Late to milk...any hope??

Discussion in 'Goats' started by frogdog, Sep 11, 2006.

  1. frogdog

    frogdog Guest

    I bought a LaMancha doe(first freshener) with her 5 week old kid a few weeks ago. The buckling was eating hay and drinking water, so I put him with my other doe's 8 week old kid and put the mom on the milk stand. At first, she only gave about 1 pint per milking and gradually worked her way up to almost a quart. Then she dropped back off to only a pint per milking. I'm trying to figure out how to get her production back to 1 quart per milking.

    She gets free choice dairy-grade alfalfa and sweetlix meatmaker mineral salt. She's given 1.5# of 18% protein grain mix at each milking, but she's not always very interested in the grain. She completely snubbed it when I mixed in a bit of molasses. I read a few references to using beet pellets in the grain mix...would that be likely to get her production up (and hopefully get her more interested in the grain)?? I know that starting to milk 5 weeks into her lactation is likely the main issue. I figured she wouldn't produce as much (compared to milking from the start), but I would like to make the best of the situation. Is there anything I might try to increase her production...or at least keep it from declining too much more?

    Thanks,
    Liz
     
  2. frogdog

    frogdog Guest

    Bump... Is there any way to get her to increase production, or is it just what it is?

    Thanks,
    Liz
     

  3. cfarmher

    cfarmher Well-Known Member

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    :shrug:
    This is purely anecdotal, but you could try "human milk" techniques to boost milk supply.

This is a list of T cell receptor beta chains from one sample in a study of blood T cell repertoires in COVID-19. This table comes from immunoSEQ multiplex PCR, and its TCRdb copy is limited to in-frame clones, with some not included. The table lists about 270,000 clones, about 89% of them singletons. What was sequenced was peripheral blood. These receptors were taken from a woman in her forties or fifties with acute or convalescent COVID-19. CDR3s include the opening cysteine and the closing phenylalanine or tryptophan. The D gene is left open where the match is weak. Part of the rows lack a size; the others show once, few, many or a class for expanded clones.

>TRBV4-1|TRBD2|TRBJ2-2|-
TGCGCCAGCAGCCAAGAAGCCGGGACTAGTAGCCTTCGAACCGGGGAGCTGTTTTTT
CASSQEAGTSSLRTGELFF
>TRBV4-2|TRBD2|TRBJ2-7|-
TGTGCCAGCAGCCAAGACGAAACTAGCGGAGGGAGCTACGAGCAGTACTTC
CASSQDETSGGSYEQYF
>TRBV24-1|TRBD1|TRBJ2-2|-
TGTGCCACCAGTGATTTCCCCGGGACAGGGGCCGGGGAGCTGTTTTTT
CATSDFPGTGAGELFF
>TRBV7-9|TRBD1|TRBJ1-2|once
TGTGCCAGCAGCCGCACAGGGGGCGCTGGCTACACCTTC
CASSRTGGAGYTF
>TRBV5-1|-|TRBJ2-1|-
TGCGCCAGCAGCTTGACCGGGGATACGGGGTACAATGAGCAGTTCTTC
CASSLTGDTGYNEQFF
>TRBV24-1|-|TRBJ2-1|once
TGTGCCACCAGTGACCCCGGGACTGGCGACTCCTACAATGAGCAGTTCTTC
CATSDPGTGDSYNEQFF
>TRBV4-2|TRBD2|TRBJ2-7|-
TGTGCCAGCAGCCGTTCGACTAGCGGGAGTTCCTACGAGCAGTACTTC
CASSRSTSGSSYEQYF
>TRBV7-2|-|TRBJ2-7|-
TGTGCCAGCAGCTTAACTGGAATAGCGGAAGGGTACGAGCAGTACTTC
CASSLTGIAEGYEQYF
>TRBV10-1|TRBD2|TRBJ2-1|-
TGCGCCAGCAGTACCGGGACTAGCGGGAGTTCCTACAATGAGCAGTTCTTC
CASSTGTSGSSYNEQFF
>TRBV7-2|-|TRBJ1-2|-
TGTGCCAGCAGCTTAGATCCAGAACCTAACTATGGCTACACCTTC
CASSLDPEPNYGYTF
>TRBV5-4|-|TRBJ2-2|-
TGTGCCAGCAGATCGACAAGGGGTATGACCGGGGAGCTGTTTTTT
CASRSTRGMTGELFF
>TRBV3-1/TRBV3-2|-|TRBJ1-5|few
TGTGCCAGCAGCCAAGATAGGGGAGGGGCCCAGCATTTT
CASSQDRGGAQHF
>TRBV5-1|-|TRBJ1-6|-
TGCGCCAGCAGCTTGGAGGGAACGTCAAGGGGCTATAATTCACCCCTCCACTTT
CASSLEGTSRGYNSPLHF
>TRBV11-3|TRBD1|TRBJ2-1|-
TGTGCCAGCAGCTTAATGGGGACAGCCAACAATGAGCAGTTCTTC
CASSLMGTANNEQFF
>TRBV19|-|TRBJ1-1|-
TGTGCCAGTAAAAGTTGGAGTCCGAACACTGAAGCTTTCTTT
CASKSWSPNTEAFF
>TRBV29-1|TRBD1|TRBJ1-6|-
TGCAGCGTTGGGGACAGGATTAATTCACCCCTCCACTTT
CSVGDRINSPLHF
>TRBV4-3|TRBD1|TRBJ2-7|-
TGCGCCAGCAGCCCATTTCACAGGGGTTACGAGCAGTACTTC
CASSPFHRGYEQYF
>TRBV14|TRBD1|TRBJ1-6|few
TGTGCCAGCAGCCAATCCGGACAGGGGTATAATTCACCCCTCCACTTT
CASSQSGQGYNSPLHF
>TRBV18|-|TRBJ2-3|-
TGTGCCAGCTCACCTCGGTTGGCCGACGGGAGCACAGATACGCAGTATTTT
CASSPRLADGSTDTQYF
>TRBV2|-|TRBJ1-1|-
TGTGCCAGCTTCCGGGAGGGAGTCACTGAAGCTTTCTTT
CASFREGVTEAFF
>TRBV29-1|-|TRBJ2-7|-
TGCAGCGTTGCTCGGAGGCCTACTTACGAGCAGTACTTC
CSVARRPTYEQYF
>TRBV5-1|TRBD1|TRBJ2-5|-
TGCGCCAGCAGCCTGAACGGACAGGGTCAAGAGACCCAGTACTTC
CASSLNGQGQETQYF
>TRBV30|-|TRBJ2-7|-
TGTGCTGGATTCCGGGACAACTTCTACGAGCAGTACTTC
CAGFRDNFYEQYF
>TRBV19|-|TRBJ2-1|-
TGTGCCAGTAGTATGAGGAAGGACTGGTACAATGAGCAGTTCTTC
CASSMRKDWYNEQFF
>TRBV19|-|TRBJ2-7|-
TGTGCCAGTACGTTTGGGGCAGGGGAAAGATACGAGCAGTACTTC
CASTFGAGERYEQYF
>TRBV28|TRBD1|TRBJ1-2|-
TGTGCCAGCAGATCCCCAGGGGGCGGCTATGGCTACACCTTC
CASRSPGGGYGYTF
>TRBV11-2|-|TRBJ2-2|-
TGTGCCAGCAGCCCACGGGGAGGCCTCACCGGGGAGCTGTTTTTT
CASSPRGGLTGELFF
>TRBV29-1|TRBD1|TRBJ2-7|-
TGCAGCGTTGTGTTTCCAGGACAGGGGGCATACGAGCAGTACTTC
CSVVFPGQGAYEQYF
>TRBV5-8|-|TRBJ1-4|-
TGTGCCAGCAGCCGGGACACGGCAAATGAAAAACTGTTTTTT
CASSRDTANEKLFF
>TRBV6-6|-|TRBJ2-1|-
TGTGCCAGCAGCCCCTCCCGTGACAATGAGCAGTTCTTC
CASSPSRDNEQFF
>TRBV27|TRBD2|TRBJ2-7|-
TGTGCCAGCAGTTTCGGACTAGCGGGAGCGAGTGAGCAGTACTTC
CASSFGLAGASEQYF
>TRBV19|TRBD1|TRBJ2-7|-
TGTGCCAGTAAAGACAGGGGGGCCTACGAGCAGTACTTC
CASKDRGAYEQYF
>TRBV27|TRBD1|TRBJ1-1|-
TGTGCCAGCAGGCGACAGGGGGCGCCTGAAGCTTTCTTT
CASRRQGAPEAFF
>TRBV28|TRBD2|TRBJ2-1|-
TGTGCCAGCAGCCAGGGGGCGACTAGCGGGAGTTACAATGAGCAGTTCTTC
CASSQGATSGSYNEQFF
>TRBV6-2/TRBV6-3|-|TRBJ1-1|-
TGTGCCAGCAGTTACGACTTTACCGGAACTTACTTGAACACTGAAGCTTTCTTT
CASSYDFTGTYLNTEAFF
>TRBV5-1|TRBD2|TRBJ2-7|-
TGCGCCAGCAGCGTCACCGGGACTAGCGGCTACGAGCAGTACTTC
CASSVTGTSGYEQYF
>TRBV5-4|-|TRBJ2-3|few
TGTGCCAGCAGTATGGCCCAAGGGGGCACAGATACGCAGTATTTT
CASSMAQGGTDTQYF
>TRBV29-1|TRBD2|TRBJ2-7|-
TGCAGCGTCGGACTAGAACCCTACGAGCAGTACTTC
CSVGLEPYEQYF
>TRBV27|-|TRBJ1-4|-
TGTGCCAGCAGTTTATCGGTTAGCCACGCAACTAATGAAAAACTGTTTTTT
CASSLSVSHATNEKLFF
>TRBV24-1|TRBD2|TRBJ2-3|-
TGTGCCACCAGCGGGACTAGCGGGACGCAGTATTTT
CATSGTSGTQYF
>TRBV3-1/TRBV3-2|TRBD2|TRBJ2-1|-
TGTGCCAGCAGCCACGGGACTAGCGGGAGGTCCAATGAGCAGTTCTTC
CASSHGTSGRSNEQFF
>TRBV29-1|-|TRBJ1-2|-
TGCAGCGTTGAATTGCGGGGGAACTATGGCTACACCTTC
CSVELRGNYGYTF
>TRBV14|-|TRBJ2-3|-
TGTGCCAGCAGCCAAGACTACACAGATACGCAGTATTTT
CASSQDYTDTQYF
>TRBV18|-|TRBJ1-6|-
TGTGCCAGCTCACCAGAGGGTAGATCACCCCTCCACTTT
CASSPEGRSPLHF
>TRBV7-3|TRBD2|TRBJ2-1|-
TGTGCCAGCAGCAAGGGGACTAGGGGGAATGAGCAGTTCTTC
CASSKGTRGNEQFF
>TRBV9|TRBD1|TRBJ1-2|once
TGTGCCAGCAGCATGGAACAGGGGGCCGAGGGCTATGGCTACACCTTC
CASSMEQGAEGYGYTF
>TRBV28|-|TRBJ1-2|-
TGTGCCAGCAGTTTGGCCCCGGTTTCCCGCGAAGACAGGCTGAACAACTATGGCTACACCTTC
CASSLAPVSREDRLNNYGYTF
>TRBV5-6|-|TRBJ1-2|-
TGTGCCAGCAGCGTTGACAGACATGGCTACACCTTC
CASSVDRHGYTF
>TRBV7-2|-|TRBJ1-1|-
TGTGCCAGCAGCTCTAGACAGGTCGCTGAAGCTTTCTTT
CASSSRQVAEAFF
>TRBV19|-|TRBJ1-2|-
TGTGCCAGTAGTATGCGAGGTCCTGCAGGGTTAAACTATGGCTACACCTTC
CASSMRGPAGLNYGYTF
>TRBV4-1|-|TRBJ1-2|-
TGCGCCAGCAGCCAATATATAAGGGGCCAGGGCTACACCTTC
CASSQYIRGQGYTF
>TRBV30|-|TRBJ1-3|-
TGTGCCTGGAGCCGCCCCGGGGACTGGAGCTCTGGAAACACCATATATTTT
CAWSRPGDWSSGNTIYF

Some things I have done to boost my supply is eat a lot of oatmeal,drink lots of water, pump frequently, and take fenugreek.
    The fenugreek is awesome stuff!
     
  4. SherrieC

    SherrieC Well-Known Member

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    that's a really pitiful amount, is it possible she's holding back her milk? was she nursing the kid? if so she may not want you taking her babies milk. without the let down responce more stays higher up in the udder. Does she have a hard udder? Could you put bucky boy up on the stand to butt her udder then milk and see what you get.
    She should do better next year 2nd freshening. much better if she came from a mis managed goat home, and in a better place now.
     
  5. TexCountryWoman

    TexCountryWoman Gig'em

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    I think you will be able to get more milk from her and you did not start milking her too late. But do remember that she is a first freshener and that although LaManchas are great milkers, their are lines of goats in all breeds that do not milk as well as others. But try this:

    Separate the kid from the doe at night and do not let it nurse. Milk the doe regularly at the same time each morning. There may be some hollering from the momma and the baby at first with this situation, just ignore it.

    You are doing great keeping the alfalfa pellets and hay in front of her all all times and you are using great mineral salt. Keep offering her the grain, but do not put molasses on it, that may cause problems later on. No sweetfeed either. Alfalfa makes milk just fine, grain gives energy. Molasses contributes to acidosis in the rumen and I for one believe it contributes to off-flavoured milk.